Volatile vs. Non-Volatile Memory | How They Differ

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The memory of a computer interface is divided into two categories- primary storage and secondary storage. Further, there are two kinds of primary storage- volatile vs. non-volatile memory. Volatile memory is used for accessing data directly by the microprocessor and the operation is carried out very quickly. On the other hand, the microprocessor cannot access data directly from the non-volatile memory and it is mainly used for long-term storage.

A comparative analysis between the volatile and the non-volatile memory is made in this article. But before that, a short description of defining these two types of memory is provided for your better understanding.

What is Volatile Memory?

As the name implies, volatile memory of a computer system is a kind of unstable memory that loses its information written to it as soon as power is off. When we start our computer, the operating system is loaded into volatile memory; the operating system uses volatile memory for quick memory storage in course of its working period. The most common types of volatile memory are Random Access Memory (RAM) and Cache memory. Cache memory is even quicker than RAM in terms of storage of information.

What is Non-volatile Memory?

Non-volatile memory is quite the opposite in its working method when compared to volatile memory. It does not lose memory even if the power is switched off in the computer system. Non-volatile memory is used by the operating system for a larger volume of information storage. Read-Only Memory (ROM) is the most common type of non-volatile memory. Although hard drives, flash drives, optical discs, magnetic drives, HDD, etc. are mainly secondary storage, they can be categorized as non-volatile memory as they also store information permanently as ROM does.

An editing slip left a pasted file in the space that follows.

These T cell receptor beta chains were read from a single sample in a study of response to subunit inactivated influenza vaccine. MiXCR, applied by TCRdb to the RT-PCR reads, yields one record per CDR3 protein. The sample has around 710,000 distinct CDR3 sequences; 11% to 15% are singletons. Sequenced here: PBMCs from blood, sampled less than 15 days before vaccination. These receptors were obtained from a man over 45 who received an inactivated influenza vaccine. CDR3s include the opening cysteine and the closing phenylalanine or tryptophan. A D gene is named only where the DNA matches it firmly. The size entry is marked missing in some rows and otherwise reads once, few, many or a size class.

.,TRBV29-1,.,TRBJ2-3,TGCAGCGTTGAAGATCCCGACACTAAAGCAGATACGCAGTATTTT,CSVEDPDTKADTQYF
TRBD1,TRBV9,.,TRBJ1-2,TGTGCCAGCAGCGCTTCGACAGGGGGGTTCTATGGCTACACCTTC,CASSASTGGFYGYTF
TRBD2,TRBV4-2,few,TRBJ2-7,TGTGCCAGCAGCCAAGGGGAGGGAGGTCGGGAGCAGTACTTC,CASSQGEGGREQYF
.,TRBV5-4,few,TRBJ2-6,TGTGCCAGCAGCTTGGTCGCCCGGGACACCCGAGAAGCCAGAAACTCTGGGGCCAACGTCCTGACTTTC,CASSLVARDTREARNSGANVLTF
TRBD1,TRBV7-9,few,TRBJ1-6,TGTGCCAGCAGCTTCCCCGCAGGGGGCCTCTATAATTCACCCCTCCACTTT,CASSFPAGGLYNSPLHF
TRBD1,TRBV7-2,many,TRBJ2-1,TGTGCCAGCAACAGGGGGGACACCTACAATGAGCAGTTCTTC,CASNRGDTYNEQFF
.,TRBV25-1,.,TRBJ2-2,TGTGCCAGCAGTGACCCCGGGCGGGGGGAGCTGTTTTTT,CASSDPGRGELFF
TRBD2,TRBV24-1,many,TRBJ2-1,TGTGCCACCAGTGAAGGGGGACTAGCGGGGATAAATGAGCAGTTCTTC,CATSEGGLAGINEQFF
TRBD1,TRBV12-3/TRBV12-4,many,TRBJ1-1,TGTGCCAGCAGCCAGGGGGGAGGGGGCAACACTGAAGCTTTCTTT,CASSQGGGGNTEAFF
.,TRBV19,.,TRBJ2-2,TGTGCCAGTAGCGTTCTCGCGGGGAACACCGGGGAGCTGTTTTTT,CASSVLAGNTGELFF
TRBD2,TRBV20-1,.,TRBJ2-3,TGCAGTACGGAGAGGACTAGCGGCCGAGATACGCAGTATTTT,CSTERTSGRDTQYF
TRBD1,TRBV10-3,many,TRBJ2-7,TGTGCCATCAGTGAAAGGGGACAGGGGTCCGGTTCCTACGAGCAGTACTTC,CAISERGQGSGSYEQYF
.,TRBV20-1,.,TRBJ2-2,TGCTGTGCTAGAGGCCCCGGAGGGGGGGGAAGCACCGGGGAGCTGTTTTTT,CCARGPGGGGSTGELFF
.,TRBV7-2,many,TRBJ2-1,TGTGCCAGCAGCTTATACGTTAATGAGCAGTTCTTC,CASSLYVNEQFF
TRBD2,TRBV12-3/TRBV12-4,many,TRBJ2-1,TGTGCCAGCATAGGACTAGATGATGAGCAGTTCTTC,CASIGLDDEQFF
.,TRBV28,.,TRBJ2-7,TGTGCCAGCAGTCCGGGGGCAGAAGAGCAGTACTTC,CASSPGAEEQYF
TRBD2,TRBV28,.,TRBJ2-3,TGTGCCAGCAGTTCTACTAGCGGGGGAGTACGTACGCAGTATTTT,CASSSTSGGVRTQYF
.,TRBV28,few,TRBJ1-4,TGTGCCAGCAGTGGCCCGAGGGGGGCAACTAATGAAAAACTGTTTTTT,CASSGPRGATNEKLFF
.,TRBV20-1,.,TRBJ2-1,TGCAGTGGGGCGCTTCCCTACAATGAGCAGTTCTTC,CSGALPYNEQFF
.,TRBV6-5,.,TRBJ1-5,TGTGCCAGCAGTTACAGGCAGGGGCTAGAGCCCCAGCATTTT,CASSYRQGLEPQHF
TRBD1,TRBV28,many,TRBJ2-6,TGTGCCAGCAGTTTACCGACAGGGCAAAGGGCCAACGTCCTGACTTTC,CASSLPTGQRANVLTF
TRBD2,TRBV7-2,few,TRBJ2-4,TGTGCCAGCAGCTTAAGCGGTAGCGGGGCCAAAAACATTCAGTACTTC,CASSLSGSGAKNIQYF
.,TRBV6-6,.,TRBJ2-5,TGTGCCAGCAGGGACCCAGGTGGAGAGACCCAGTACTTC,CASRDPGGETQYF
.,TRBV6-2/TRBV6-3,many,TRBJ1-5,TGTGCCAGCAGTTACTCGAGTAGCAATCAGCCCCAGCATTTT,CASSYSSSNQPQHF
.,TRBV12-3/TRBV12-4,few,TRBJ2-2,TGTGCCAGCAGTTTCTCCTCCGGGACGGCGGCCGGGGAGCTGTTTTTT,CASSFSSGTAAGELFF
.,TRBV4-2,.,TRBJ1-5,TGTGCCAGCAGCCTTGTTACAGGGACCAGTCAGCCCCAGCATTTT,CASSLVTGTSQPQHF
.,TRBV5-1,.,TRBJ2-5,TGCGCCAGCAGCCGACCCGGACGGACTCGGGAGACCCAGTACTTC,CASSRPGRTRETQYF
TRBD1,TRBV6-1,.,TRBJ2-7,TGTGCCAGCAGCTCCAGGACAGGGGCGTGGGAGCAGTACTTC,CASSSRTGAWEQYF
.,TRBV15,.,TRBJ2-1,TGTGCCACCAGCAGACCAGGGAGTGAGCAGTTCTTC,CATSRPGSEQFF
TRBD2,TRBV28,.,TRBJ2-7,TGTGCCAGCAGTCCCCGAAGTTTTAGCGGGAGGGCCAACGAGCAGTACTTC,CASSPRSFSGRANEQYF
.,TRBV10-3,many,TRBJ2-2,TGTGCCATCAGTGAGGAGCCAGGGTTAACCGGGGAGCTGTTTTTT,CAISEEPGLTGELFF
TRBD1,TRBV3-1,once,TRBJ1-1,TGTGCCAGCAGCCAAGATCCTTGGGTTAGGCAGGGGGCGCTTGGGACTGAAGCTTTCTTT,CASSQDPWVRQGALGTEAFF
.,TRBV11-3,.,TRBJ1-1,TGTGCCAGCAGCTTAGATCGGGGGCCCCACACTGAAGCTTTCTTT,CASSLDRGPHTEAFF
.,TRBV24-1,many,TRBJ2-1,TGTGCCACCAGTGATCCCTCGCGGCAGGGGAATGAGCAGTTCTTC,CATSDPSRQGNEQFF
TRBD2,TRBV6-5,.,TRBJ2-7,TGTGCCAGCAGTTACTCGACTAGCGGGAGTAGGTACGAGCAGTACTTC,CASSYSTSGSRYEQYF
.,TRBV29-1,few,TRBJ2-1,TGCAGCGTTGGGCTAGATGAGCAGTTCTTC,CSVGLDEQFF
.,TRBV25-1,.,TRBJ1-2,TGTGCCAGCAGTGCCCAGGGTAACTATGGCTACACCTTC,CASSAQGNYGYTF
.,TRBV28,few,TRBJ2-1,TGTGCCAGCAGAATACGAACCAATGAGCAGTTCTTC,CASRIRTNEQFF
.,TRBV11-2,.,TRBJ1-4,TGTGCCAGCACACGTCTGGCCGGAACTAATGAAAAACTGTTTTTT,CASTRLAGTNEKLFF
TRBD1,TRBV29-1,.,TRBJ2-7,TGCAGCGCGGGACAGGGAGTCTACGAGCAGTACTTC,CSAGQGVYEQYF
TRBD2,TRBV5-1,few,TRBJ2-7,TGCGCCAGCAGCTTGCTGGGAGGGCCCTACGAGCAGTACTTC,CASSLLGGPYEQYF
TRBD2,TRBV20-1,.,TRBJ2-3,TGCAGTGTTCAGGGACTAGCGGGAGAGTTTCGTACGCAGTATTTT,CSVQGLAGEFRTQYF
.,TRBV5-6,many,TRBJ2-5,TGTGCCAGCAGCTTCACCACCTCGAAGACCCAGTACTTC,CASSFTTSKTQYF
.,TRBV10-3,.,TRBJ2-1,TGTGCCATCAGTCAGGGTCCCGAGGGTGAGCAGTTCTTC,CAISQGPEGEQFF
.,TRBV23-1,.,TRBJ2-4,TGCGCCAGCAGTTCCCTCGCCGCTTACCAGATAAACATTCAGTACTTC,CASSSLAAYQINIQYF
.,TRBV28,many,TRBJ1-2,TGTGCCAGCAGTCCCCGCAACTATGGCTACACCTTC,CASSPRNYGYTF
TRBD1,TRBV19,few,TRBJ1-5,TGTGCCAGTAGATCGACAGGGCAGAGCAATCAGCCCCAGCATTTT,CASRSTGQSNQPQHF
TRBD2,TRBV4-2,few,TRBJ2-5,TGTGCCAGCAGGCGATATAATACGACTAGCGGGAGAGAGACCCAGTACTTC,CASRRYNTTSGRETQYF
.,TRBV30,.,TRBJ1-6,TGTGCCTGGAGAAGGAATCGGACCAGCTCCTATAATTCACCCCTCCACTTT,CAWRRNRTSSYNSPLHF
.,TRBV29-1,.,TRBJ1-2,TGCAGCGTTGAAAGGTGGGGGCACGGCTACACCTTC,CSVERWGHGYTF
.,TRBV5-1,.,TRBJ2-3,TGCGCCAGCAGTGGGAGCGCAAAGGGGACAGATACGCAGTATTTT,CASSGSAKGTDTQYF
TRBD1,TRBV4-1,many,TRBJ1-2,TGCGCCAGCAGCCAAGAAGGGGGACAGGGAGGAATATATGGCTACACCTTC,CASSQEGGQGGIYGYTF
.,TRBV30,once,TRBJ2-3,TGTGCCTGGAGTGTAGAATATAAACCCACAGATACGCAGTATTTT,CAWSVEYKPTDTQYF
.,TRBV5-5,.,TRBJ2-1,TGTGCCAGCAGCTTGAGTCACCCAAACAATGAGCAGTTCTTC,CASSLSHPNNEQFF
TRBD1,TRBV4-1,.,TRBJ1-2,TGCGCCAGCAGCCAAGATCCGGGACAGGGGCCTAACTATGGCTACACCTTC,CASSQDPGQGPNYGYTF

Volatile vs. Non-volatile Memory

We will try to figure out the differences between volatile (or RAM) vs. non-volatile (or ROM) memory in this section. The comparison between these two phenomena is shown here in terms of 10 different points or topics.

1. Stability

Volatile memory is most likely unstable; whereas non-volatile memory is stable in storing information.

2. Memory Lose

The memory of volatile memory is lost when power is gone; while non-volatile memory can retain its memory even when power is gone.

3. Example

Volatile memory- RAM, Cache Memory. Non-volatile memory- ROM, hard drive, magnetic drive, HDD, etc.

4. Memory Capacity

Non-volatile memory or ROM generally has got a larger amount of storage capacity compared to volatile memory or RAM. That’s why non-volatile memory is sometimes called secondary storage, used as data backup methods; on the other hand, volatile memory is used for a quick and small amount of memory storage.

5. Speed

Volatile memory is much faster than non-volatile memory. The size of volatile memory is also comparatively smaller which contributes to its faster speed.

5. Location

Non-volatile memory is mounted on the motherboard circuit; whereas volatile memory is located outside of the motherboard, usually on memory slots.

6. Types

Volatile memory (or RAM) can be classified as Static RAM (s-RAM) and Dynamic RAM (D-RAM). While s-RAM is quite simple in its working method, d RAM is a complex one that needs a regular refresh.

On the other hand, several modified versions of non-volatile memory (or ROM) are now available like- PROM (Programmable), EPROM (Electrically Programmable), EEPROM (Electrically Erasable Programmable). These ROMs not only can read data but also can modify and write data as per the requirements of the users.

7. Cost

Volatile memory is more expensive (per unit size) in comparison to non-volatile memory.

8. Significance

Volatile memories have great implications for enhancing system performance. Non-volatile memories have got nothing to do with it; they only serve for large volume storage applications.

9. Data Transfer Rate

The data transfer rate of volatile memory is higher than that of non-volatile memory.

10. Other Name

Volatile memory is also known as ‘temporary memory’. Non-volatile memory is sometimes known as ‘permanent memory’.


The volatile vs. non-volatile memory both are integral parts of the computer system. Although they have got some differences, a computer system cannot function at all without either of them; that’s the reason why these are called primary memories. As of now, both the volatile and non-volatile memories are going through various technological evolutions so that they can contribute to making a computer system more user-friendly.

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